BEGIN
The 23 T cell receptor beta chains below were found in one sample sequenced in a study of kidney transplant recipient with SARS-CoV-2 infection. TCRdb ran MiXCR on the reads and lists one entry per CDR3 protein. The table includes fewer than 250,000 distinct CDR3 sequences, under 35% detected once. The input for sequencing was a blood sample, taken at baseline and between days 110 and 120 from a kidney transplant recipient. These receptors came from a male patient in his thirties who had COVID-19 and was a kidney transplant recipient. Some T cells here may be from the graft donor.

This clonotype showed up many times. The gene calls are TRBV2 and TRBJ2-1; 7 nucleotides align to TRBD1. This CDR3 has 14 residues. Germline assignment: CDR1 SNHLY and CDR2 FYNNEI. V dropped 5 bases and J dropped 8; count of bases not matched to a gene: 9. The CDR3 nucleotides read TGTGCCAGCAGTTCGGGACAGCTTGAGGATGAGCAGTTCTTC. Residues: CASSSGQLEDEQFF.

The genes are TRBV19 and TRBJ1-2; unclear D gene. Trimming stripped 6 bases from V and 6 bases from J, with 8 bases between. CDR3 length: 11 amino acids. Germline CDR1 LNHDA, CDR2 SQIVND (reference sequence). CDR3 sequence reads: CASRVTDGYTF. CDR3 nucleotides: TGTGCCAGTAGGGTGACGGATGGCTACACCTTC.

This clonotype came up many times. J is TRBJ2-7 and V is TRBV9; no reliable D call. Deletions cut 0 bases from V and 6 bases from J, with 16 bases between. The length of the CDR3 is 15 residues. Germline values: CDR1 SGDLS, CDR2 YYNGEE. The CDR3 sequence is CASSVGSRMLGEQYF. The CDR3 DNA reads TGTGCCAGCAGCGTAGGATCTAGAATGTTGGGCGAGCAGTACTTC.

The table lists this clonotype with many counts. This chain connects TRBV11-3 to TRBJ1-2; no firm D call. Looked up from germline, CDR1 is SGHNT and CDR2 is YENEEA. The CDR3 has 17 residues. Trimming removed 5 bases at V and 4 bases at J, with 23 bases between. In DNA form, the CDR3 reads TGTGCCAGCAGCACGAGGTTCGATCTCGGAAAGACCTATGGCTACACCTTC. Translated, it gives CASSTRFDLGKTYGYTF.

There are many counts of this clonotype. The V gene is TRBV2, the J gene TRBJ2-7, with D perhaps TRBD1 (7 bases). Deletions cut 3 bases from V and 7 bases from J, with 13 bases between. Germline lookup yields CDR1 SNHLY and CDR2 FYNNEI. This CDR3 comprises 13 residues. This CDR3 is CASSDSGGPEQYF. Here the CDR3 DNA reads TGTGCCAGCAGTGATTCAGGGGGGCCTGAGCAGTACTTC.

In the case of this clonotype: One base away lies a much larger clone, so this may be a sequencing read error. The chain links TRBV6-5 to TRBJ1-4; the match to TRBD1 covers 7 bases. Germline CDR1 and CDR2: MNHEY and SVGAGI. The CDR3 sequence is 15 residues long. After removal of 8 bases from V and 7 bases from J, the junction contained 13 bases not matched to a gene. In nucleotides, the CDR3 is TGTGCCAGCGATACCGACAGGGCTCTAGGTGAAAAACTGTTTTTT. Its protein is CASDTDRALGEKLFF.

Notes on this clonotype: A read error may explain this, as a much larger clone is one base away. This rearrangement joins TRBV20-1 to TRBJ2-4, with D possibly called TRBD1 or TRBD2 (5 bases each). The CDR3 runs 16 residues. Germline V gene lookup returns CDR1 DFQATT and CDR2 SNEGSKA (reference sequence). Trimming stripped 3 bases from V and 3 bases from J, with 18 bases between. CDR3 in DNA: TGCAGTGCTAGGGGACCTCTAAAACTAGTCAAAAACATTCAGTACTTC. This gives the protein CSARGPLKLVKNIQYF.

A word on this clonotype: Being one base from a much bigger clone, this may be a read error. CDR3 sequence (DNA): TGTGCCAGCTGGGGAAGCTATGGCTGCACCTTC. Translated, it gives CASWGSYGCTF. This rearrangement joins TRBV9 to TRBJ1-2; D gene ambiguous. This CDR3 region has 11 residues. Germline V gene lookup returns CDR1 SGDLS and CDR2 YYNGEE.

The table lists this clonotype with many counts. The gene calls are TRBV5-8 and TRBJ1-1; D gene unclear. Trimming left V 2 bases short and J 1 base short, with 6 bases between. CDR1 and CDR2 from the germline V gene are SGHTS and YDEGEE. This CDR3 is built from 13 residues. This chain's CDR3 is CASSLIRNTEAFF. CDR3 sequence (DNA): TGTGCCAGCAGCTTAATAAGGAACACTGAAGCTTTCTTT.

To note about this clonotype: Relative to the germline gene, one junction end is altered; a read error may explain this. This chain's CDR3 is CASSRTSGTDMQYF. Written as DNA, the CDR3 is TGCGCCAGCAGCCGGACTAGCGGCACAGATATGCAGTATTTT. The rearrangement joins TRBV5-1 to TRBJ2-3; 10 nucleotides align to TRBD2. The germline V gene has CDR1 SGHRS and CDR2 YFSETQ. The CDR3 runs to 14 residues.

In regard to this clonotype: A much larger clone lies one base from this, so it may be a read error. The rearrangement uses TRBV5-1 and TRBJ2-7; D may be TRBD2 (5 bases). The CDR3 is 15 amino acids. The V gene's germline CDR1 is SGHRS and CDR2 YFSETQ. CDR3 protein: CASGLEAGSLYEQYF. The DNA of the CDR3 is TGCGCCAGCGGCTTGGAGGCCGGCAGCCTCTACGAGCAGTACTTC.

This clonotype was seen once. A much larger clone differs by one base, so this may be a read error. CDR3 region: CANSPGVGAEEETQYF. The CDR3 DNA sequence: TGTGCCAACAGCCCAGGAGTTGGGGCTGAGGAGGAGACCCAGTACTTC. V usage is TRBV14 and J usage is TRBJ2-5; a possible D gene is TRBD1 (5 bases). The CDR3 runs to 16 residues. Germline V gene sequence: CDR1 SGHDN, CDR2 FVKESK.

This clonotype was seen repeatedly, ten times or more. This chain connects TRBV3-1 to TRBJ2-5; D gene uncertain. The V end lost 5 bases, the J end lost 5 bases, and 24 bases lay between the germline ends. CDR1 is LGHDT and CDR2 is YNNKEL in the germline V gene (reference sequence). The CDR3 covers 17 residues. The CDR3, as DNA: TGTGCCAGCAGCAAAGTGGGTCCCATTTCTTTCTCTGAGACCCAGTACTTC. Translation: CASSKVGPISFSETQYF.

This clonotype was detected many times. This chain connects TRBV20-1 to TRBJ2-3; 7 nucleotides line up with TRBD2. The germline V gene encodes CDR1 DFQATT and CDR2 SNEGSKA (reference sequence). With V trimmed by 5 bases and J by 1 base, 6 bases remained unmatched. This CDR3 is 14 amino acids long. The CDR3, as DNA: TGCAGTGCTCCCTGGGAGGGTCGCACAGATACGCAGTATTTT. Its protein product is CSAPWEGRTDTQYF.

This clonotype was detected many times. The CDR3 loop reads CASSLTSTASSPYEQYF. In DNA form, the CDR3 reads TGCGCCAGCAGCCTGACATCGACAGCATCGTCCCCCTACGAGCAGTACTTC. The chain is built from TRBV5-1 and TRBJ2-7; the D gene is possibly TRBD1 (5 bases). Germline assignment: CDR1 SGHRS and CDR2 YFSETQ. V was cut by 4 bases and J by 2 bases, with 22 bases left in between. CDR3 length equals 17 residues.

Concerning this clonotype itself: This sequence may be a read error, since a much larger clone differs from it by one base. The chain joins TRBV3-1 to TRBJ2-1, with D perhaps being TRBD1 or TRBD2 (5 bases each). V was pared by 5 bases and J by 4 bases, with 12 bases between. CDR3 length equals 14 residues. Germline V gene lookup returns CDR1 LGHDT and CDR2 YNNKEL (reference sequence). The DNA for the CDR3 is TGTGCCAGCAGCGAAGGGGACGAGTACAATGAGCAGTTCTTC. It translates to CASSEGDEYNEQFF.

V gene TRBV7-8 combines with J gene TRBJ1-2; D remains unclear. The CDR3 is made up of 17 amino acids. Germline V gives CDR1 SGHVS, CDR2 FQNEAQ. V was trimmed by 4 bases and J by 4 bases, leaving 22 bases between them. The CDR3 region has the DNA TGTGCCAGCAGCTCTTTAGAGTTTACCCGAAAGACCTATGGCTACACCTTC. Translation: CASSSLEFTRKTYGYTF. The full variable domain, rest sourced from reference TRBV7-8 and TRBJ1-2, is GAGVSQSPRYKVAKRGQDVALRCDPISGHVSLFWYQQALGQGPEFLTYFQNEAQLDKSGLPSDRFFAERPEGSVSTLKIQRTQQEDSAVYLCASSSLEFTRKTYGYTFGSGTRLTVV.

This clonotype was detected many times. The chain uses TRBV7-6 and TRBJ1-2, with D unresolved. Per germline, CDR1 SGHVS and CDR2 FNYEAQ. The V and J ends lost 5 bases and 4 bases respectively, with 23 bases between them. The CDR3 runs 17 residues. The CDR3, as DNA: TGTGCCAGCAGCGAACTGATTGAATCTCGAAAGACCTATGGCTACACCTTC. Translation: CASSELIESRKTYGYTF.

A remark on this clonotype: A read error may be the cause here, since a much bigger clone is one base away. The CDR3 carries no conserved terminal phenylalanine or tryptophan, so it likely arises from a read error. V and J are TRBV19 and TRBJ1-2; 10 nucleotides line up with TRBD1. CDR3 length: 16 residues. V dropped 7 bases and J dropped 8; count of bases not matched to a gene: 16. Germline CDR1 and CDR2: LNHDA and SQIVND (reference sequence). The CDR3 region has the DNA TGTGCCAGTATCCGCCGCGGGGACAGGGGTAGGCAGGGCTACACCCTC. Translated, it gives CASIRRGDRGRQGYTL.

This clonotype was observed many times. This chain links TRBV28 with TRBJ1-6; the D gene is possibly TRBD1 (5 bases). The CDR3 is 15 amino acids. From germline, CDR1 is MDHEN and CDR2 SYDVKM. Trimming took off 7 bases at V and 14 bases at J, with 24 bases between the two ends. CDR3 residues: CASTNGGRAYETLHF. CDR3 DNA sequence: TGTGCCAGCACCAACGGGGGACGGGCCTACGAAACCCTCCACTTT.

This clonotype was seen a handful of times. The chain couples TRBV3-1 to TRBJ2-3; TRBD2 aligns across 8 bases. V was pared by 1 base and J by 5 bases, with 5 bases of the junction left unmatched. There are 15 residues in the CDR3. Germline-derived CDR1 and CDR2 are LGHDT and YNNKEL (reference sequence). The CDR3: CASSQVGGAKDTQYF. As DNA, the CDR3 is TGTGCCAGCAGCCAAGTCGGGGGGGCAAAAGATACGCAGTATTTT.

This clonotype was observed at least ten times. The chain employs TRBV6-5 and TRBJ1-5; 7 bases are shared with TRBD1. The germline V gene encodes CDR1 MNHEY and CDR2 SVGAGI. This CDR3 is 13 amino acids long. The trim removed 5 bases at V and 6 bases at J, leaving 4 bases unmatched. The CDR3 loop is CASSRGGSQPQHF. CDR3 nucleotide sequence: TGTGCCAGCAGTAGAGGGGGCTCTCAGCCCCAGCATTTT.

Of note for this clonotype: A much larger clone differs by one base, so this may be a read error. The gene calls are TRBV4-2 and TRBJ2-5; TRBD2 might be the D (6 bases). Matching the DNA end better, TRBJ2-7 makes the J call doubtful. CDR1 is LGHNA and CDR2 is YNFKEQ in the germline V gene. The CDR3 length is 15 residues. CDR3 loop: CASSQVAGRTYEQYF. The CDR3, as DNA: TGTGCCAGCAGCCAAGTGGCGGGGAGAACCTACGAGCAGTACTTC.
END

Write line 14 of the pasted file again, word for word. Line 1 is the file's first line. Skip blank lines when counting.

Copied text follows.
This clonotype was seen repeatedly, ten times or more. This chain connects TRBV3-1 to TRBJ2-5; D gene uncertain. The V end lost 5 bases, the J end lost 5 bases, and 24 bases lay between the germline ends. CDR1 is LGHDT and CDR2 is YNNKEL in the germline V gene (reference sequence). The CDR3 covers 17 residues. The CDR3, as DNA: TGTGCCAGCAGCAAAGTGGGTCCCATTTCTTTCTCTGAGACCCAGTACTTC. Translation: CASSKVGPISFSETQYF.